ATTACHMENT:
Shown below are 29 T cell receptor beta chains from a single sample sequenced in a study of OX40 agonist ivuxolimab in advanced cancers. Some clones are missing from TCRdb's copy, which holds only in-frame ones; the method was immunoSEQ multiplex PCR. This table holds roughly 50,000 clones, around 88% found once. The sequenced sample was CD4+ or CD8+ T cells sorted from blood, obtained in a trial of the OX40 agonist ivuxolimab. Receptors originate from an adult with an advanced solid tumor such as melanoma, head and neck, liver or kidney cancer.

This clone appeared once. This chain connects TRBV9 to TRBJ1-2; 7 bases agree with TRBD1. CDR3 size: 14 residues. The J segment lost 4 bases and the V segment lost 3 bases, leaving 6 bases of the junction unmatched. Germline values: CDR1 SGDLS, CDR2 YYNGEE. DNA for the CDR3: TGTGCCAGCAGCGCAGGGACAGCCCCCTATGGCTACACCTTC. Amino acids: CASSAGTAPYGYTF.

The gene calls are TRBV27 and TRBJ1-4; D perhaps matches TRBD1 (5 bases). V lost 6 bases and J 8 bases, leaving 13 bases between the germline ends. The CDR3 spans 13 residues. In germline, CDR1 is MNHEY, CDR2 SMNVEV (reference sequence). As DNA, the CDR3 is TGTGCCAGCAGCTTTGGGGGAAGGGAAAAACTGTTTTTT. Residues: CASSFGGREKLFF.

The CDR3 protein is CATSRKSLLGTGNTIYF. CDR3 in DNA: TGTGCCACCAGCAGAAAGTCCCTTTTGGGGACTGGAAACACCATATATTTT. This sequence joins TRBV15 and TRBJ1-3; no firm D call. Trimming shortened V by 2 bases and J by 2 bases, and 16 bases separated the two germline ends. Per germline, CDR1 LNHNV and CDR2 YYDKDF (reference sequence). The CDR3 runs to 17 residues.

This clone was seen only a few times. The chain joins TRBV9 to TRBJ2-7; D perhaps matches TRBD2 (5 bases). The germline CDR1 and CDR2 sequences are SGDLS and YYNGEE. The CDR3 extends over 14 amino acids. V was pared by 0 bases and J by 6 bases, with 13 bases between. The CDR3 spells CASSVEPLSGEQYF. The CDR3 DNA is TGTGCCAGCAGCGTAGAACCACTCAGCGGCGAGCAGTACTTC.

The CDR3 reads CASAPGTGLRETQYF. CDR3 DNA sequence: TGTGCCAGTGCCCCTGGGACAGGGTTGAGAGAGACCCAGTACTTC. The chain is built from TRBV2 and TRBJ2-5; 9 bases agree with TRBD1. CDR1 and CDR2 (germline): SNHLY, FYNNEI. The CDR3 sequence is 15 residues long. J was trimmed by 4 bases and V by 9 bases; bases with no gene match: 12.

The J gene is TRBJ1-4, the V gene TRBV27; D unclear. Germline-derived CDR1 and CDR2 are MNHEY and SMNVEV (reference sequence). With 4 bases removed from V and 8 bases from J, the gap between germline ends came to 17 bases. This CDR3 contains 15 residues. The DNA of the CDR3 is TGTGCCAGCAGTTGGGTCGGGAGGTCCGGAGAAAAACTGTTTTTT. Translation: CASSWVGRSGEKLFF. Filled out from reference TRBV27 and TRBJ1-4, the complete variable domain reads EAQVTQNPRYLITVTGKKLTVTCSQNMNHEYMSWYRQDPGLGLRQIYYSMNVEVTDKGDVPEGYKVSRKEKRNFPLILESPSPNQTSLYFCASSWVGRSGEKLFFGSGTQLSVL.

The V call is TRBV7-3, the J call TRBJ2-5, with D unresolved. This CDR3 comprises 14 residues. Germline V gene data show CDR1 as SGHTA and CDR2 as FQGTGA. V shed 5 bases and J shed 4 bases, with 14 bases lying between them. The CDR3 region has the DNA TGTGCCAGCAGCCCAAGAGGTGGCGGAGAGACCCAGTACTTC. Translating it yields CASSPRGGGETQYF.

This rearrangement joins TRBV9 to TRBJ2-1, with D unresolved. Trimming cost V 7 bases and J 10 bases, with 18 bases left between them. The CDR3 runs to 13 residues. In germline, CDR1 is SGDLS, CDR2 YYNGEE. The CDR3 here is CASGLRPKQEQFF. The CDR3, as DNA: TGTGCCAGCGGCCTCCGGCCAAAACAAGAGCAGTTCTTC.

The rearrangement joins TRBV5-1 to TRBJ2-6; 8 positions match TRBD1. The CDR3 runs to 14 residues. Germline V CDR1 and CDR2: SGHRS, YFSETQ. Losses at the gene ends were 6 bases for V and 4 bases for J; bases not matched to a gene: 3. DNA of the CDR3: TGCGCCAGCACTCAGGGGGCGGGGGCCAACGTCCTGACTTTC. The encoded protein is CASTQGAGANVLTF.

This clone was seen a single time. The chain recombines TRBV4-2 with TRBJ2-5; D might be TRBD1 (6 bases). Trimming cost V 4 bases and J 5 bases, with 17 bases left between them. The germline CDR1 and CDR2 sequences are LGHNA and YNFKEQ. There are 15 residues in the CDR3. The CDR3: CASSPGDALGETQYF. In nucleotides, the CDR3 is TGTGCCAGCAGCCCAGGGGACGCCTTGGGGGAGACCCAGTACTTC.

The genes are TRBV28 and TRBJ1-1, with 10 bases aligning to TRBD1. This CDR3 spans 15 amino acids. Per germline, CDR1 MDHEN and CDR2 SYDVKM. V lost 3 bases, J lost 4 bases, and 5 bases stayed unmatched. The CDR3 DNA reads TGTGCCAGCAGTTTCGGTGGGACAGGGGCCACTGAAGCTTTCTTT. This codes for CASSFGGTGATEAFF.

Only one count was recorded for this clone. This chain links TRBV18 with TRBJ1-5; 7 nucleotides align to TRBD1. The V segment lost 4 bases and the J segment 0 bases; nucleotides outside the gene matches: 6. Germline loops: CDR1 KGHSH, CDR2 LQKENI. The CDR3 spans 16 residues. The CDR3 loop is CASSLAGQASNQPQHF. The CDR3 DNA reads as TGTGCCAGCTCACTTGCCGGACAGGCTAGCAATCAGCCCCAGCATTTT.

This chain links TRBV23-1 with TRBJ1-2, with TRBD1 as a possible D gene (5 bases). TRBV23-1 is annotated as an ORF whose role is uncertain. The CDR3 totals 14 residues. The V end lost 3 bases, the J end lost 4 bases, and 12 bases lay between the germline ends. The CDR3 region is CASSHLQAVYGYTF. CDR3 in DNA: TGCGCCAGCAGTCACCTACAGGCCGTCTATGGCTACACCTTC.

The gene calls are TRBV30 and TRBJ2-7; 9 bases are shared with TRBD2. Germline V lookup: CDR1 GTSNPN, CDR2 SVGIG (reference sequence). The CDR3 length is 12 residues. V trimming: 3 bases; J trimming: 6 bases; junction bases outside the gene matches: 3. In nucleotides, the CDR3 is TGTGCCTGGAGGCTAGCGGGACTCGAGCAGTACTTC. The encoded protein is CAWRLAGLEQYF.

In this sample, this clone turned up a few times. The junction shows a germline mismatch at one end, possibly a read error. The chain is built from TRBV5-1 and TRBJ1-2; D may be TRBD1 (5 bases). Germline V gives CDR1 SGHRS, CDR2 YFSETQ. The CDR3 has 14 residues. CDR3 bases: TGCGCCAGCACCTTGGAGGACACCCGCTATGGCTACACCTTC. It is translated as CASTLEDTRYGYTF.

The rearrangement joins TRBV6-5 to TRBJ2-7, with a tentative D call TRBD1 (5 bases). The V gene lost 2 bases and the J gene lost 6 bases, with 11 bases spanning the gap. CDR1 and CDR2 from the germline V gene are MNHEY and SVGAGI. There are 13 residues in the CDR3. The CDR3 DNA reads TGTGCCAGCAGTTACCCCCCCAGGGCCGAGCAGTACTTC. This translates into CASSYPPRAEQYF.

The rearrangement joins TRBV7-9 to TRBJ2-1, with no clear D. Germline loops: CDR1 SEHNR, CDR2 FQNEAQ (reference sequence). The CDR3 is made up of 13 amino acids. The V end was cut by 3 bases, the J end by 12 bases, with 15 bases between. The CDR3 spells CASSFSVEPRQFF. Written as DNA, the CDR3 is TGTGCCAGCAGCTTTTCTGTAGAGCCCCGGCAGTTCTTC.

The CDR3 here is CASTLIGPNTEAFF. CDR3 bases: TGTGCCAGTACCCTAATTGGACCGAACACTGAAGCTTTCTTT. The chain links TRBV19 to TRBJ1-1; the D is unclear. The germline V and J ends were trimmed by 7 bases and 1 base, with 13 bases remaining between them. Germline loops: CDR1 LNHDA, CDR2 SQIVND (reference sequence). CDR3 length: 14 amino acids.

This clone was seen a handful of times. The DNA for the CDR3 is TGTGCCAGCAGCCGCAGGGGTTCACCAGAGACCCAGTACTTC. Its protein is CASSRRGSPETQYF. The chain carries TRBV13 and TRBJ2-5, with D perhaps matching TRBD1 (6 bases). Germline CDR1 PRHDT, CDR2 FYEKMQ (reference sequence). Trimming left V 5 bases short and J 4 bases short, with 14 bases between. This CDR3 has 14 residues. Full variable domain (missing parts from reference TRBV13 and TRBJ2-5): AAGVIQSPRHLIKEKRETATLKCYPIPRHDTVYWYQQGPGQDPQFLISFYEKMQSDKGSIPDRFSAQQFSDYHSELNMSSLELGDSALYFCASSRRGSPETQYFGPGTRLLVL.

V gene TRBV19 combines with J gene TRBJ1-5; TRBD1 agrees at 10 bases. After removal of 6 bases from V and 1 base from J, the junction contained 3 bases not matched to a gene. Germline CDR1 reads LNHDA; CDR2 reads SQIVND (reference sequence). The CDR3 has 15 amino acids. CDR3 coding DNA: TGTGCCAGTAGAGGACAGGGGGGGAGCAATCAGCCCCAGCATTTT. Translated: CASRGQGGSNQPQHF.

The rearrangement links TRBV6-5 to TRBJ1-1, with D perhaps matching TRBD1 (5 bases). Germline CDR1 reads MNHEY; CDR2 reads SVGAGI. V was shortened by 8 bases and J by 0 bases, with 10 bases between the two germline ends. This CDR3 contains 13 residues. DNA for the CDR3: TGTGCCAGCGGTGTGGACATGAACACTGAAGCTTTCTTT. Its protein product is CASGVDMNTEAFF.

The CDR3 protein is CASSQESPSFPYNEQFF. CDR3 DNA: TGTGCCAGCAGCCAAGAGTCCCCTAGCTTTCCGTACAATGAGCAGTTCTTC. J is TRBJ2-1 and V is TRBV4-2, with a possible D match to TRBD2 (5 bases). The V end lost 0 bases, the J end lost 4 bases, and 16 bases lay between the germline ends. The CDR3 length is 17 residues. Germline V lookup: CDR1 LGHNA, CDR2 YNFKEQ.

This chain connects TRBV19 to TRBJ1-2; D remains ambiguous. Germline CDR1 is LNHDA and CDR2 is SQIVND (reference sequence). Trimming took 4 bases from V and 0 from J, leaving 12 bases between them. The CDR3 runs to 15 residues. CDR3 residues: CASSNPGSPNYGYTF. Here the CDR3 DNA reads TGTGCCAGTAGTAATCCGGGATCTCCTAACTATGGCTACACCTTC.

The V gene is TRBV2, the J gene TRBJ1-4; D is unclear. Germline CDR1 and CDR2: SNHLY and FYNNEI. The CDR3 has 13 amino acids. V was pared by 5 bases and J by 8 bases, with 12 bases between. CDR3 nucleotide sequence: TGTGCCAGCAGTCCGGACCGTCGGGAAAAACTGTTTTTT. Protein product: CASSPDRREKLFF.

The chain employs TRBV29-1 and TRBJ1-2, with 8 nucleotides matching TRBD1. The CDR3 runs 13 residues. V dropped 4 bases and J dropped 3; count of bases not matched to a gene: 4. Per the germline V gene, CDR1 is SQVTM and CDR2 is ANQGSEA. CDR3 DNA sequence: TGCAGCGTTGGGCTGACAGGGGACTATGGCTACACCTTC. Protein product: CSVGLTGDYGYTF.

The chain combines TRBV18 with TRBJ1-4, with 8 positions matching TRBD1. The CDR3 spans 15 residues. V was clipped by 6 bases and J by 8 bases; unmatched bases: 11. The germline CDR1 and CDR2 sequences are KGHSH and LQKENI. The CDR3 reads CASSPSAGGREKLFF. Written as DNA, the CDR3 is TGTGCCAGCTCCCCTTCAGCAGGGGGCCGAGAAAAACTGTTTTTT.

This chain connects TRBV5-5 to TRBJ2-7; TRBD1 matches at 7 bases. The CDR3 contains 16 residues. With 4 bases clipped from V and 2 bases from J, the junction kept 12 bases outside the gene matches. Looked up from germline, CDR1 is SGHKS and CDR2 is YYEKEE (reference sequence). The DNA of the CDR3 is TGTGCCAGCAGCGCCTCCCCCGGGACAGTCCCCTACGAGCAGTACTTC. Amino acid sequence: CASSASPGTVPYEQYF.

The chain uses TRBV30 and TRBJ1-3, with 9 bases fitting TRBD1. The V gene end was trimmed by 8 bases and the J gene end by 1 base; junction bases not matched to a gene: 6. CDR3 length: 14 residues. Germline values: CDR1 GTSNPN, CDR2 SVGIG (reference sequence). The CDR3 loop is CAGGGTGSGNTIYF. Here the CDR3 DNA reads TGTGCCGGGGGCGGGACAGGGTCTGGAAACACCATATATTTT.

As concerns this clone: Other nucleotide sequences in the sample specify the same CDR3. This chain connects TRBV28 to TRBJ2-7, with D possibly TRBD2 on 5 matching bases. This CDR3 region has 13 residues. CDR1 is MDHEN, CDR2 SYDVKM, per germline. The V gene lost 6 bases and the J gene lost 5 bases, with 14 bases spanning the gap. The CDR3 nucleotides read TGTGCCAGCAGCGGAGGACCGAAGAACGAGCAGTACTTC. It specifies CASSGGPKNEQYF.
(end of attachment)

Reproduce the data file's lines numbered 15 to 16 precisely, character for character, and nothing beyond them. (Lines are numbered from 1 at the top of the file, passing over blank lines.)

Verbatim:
The gene calls are TRBV30 and TRBJ2-7; 9 bases are shared with TRBD2. Germline V lookup: CDR1 GTSNPN, CDR2 SVGIG (reference sequence). The CDR3 length is 12 residues. V trimming: 3 bases; J trimming: 6 bases; junction bases outside the gene matches: 3. In nucleotides, the CDR3 is TGTGCCTGGAGGCTAGCGGGACTCGAGCAGTACTTC. The encoded protein is CAWRLAGLEQYF.

In this sample, this clone turned up a few times. The junction shows a germline mismatch at one end, possibly a read error. The chain is built from TRBV5-1 and TRBJ1-2; D may be TRBD1 (5 bases). Germline V gives CDR1 SGHRS, CDR2 YFSETQ. The CDR3 has 14 residues. CDR3 bases: TGCGCCAGCACCTTGGAGGACACCCGCTATGGCTACACCTTC. It is translated as CASTLEDTRYGYTF.